A motion for leave is a motion filed in court which asks the court to consider allowing the filer of the motion to depart from the established procedures of the court, most classically procedures setting out specific timeframes which must be followed when filing documents and making motions. For example, a motion for leave might ask the court to accept a document after the filing deadline.
The decision to grant a motion for leave is at the discretion of the court. The subject of the request is not a right under the law and the court can determine that it should not be granted, given the available information. The motion usually presents information which is designed to be compelling for the court. The judge weighs the information and makes a determination, which may be offered with an opinion explaining why the motion was denied or approved.
Judges are allowed considerable discretion on the bench. While they cannot make rulings which violate the law and they must follow the rules of the court, the rules do provide room for judges to make decisions about how matters should proceed. This is done with the understanding that every trial is different and it is impossible to come up with rules for every occasion. If judges were bound by utterly inflexible rules, miscarriages of justice might result.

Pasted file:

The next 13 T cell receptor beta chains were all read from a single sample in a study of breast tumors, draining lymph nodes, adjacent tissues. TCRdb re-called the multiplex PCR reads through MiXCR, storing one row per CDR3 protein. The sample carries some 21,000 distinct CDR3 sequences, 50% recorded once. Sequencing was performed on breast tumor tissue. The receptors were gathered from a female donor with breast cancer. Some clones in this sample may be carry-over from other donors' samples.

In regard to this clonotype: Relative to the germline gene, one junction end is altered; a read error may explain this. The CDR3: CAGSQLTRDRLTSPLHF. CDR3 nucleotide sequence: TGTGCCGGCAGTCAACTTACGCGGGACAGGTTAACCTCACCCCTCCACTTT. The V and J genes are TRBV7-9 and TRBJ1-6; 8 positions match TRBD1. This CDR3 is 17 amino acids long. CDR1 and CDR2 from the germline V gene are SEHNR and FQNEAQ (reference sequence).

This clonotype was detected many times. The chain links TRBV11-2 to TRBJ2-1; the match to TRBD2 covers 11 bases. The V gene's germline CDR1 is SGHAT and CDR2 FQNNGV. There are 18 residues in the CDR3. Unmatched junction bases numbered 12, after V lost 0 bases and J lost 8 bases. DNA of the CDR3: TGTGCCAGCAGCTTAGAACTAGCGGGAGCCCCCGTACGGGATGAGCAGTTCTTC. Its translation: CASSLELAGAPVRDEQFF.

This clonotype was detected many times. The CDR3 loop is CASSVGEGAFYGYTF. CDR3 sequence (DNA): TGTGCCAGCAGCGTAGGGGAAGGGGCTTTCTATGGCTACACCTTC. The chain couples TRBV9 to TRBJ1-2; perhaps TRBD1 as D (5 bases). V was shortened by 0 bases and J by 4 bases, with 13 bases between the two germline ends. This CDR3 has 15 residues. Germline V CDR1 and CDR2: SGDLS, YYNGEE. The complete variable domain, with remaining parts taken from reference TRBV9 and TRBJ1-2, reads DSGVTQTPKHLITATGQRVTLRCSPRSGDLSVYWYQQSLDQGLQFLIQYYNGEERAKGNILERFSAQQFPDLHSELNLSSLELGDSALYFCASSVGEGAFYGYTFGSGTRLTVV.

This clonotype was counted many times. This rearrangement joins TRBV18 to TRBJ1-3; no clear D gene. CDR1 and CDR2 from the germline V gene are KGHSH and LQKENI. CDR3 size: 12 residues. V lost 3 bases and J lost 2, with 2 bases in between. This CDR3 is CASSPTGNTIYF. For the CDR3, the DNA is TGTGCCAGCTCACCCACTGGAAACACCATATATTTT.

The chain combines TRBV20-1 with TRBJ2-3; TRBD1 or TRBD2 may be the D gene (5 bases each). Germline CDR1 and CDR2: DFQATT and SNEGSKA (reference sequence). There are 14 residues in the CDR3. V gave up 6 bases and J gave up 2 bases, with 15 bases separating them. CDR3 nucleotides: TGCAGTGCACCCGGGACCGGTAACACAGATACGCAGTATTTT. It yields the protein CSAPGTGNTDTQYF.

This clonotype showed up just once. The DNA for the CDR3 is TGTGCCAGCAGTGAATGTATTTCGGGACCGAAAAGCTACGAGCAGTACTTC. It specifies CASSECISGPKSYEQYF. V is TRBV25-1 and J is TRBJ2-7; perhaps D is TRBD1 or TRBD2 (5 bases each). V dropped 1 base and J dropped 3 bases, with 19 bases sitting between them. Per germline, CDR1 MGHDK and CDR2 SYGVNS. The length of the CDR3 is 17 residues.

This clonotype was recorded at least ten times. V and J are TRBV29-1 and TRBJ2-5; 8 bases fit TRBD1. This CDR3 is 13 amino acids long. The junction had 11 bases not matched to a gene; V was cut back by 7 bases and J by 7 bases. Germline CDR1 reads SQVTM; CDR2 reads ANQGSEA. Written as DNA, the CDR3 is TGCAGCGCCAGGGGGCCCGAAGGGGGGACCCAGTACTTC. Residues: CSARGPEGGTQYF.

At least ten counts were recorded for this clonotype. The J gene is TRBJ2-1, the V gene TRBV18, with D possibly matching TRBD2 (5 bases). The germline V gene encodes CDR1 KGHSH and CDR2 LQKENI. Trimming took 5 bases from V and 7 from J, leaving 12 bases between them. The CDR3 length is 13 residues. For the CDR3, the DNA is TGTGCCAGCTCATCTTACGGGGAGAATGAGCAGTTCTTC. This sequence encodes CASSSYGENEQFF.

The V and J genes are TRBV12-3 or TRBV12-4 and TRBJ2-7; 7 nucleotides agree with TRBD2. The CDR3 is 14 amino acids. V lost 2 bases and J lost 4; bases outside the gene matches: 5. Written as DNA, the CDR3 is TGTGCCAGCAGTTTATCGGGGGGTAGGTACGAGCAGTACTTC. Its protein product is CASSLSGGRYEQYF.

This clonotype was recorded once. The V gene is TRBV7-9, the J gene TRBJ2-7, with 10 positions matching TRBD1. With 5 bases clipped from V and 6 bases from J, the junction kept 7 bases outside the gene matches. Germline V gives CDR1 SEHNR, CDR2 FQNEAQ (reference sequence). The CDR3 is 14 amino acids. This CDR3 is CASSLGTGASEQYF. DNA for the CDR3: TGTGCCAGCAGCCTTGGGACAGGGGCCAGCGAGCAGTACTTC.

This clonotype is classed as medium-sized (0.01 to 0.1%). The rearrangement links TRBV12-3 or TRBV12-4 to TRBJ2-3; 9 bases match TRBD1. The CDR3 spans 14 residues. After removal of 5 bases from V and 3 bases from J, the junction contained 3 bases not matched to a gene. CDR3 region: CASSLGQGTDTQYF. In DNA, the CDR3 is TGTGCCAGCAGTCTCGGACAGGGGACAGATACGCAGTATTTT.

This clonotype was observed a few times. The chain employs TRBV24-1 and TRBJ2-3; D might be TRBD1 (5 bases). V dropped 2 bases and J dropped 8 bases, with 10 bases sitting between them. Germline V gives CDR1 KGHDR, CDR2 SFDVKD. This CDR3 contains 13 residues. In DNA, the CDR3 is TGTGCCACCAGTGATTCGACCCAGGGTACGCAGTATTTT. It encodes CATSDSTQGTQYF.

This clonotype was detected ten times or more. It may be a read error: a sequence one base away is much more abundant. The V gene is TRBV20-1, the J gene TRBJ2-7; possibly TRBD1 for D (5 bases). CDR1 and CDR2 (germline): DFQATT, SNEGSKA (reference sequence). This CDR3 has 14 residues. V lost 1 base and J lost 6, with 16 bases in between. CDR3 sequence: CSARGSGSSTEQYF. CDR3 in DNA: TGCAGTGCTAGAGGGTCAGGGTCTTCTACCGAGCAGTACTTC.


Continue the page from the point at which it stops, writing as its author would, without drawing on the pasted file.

Essentially, this type of motion asks permission to do something. The court considers what is being asked, why the request is being made, and what the outcome of denial or approval will be. For instance, someone may file a motion for leave asking for permission to file an amicus brief after the deadline has expired. The judge may determine that the brief includes important information which is highly relevant to the trial, and thus that the motion should be granted. On the other hand, the judge might argue that the brief contains no substantially new material and thus there is no benefit to granting the motion.
Like other legal motions, a motion for leave is sometimes used as a stalling tactic. While the motion is being considered, court cannot proceed, and this may buy time to work on an aspect of a case. Judges are well aware of this and may frown upon lawyers who try to use too many stalling tactics in the course of a trial. In the United States, this can interfere with the Constitutionally guaranteed right to a speedy trial.